Search the Chrome Web Store or Firefox Add-ons for audio and video downloaders, and you’ll easily discover them. One of the reasons behind their popularity is that external media players such as VLC and SMPlayer offer more options and stability than their online equivalents. If you don’t want to look for a downloader add-on or extension or are worried that it may become incompatible with browser updates, you can try Sushi’s built-in audio and video options. Continue reading “Sushi Browser Can Do This That The Average Browser Can’t: Audio and Video Options”
Sushi Browser’s mainstay definitely is its tab splitting feature. This involves dividing the browser window’s frame between two or more tabs.
There are other power-user-oriented browsers which do this, such as Vivaldi and Tungsten, but Sushi arguably has the most dynamic approach. Continue reading “Sushi Browser Can Do This That The Average Browser Can’t: Tab Splitting”
Update: Kura has created a solution for this per this GitHub issue. You can look at the following post as a description as to how the registry works in regards to browsers.
Windows 10 users likely are familiar with its settings app by now which Microsoft wants to be a replacement for the Control Panel. Indeed, Microsoft took away some functionality of the Control Panel with the Fall Creators’ Update by diverting default app selections to within the settings. Continue reading “Can’t Set Sushi as the Default Browser on Windows 10? Try This.”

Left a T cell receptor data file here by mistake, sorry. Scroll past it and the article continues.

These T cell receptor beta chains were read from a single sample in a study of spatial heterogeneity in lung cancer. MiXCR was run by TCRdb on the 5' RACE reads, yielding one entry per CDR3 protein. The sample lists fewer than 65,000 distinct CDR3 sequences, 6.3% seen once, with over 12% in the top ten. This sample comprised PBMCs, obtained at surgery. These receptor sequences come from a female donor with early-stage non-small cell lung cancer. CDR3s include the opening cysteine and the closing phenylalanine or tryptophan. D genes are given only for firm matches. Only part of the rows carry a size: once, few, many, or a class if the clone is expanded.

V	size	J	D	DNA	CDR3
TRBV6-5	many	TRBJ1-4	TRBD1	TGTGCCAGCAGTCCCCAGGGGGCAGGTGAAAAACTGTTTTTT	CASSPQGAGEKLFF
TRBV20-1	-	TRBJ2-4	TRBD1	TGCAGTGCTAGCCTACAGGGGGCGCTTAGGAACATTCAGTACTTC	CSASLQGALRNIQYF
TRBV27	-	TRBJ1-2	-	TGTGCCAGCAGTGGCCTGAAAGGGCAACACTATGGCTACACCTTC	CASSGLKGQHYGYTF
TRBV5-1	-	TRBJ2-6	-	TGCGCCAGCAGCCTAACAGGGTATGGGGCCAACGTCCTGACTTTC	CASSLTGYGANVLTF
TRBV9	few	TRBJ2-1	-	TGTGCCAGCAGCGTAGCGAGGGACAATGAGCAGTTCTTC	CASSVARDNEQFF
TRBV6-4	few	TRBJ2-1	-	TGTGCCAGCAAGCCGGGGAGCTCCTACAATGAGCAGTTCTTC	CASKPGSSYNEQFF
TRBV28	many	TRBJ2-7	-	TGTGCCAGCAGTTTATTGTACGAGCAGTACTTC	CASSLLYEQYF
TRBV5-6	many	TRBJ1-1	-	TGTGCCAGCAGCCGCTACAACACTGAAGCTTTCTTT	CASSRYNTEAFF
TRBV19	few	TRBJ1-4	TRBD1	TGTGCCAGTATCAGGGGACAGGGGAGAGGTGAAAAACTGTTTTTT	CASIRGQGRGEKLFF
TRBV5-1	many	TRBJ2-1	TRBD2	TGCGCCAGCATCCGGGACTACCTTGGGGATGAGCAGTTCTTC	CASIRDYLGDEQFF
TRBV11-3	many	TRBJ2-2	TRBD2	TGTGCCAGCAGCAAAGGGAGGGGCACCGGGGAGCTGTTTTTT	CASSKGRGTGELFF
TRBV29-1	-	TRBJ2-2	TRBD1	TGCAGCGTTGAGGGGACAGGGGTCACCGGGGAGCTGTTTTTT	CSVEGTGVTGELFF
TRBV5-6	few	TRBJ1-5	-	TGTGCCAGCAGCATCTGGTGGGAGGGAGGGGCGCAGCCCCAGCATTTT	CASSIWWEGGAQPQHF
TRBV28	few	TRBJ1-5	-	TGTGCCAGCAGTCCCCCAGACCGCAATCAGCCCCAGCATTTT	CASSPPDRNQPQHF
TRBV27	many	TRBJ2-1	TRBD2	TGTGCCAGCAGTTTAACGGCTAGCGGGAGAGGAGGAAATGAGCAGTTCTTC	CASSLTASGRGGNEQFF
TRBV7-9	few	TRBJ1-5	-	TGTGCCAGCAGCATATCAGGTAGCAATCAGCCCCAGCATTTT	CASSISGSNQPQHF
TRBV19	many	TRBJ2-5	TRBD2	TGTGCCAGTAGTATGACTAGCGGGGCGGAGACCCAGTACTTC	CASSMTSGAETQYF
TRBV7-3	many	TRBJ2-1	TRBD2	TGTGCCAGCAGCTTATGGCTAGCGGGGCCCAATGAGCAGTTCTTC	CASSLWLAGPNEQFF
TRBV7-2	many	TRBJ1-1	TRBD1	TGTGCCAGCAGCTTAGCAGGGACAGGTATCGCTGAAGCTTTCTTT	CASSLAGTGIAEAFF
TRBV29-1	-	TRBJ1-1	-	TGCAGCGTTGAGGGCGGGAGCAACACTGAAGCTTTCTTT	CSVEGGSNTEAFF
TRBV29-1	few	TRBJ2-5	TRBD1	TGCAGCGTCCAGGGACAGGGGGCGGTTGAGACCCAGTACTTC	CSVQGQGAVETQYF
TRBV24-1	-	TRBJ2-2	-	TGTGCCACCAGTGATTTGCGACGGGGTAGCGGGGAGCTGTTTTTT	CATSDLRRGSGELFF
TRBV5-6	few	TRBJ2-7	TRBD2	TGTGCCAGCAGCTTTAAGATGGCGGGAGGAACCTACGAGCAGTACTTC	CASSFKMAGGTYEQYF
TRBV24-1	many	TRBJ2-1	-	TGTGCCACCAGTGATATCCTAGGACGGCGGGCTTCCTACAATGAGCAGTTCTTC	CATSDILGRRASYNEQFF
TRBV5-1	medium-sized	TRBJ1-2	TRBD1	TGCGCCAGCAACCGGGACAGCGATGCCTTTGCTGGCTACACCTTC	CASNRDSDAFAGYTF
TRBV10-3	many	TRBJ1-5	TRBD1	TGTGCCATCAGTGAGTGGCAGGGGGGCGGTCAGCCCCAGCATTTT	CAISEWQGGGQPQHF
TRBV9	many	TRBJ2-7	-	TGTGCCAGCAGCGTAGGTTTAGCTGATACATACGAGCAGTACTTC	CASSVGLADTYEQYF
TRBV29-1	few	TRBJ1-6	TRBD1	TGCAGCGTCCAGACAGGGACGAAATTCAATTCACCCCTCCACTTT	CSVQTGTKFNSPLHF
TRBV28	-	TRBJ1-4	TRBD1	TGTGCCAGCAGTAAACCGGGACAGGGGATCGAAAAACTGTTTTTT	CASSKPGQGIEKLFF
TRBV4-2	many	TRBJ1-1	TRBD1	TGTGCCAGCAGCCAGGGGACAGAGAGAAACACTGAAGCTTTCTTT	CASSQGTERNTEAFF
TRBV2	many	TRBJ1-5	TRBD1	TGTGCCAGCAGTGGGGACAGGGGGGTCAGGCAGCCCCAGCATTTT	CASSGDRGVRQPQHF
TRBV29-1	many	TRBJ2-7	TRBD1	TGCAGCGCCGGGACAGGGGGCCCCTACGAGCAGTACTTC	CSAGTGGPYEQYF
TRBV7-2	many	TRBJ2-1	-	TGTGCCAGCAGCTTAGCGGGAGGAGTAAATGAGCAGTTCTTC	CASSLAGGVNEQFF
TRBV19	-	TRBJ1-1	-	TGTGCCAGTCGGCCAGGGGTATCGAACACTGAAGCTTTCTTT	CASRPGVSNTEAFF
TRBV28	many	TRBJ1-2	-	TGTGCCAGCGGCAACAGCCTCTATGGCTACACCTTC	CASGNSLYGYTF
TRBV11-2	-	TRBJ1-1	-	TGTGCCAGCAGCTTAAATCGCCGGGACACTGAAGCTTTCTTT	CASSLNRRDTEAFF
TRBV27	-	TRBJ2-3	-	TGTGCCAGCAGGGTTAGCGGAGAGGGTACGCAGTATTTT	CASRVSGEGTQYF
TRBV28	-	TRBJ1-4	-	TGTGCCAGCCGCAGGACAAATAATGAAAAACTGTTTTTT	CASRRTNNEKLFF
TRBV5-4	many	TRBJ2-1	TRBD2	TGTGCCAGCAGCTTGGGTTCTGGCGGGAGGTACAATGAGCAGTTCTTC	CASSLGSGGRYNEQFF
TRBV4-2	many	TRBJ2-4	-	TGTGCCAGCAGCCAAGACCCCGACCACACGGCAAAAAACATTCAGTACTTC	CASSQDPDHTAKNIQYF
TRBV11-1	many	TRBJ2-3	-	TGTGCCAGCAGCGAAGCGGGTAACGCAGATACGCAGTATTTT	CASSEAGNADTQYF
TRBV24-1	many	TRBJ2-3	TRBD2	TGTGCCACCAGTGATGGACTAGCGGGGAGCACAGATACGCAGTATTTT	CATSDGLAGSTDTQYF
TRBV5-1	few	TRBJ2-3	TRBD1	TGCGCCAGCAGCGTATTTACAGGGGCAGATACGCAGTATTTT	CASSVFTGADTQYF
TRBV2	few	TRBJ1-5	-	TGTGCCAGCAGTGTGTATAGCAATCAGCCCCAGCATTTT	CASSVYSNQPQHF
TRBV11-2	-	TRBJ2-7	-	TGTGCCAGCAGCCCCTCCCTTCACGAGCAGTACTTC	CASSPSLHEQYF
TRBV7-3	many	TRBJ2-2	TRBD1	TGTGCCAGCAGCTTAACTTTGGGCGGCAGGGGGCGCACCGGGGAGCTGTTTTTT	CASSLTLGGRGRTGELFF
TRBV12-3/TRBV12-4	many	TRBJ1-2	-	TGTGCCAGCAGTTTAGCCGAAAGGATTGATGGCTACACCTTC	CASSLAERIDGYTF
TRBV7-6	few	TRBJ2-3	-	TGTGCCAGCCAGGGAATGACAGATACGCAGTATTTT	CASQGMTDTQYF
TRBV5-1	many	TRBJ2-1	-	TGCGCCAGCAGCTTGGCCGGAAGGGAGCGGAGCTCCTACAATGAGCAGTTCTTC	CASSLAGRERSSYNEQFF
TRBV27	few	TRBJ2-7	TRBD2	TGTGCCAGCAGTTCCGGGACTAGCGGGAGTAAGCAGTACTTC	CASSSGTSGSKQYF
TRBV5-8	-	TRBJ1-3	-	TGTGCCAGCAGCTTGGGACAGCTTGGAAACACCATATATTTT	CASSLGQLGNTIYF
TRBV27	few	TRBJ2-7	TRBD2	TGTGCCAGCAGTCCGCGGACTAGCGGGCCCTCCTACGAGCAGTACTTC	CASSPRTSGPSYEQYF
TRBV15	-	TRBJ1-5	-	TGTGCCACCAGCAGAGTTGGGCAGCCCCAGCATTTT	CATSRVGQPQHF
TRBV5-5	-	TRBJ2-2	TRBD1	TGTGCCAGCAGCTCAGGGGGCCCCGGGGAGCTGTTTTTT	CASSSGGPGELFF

After three weeks of work, Kura released 0.14.0, the first version of this major release, on January 11 followed by 0.14.1 a day later. This release is best signified by the newly integrated video converter.
The video conversion function uses HandBrake, an open-source video transcoder. HandBrake uses tools such as Libav, x264, and x265 for conversion.
This includes audio, as well. In this case, audio can be extracted and converted using FFmpeg, an open-source collection of libraries and tools to process and manipulate multimedia content.
Kura introduced tracking protection into Sushi Browser in version 0.8.0. This is similar to but different than an advertisement blocker, which was introduced into the browser in an earlier version.
In order to understand what tracking protection is, let’s define what tracking is. Continue reading “Understanding Sushi Browser’s Tracking Protection”
I discovered Sushi Browser around version 2.0, and since then, it has become my favorite browser to use. It’s not perfect, but it has progressed nicely, considering that it is maintained by only one person, Kura52. I’ve noticed some errors with the browser, one of which is technical in nature, I believe. By technical, I mean that it may not be so much a glitch with Sushi as it is a general limitation of browser architecture. I’m not entirely sure about this because I have no experience with browser development.
Kura52, creator of Sushi Browser, released versions 0.13.0 and 0.13.1 on January 8, 0.13.2 on January 9, 0.13.3 on January 12, 0.13.4 and 0.13.5 on January 14, and 0.13.6 on January 16. 0.13.0 has the most updates, and the others are minor releases.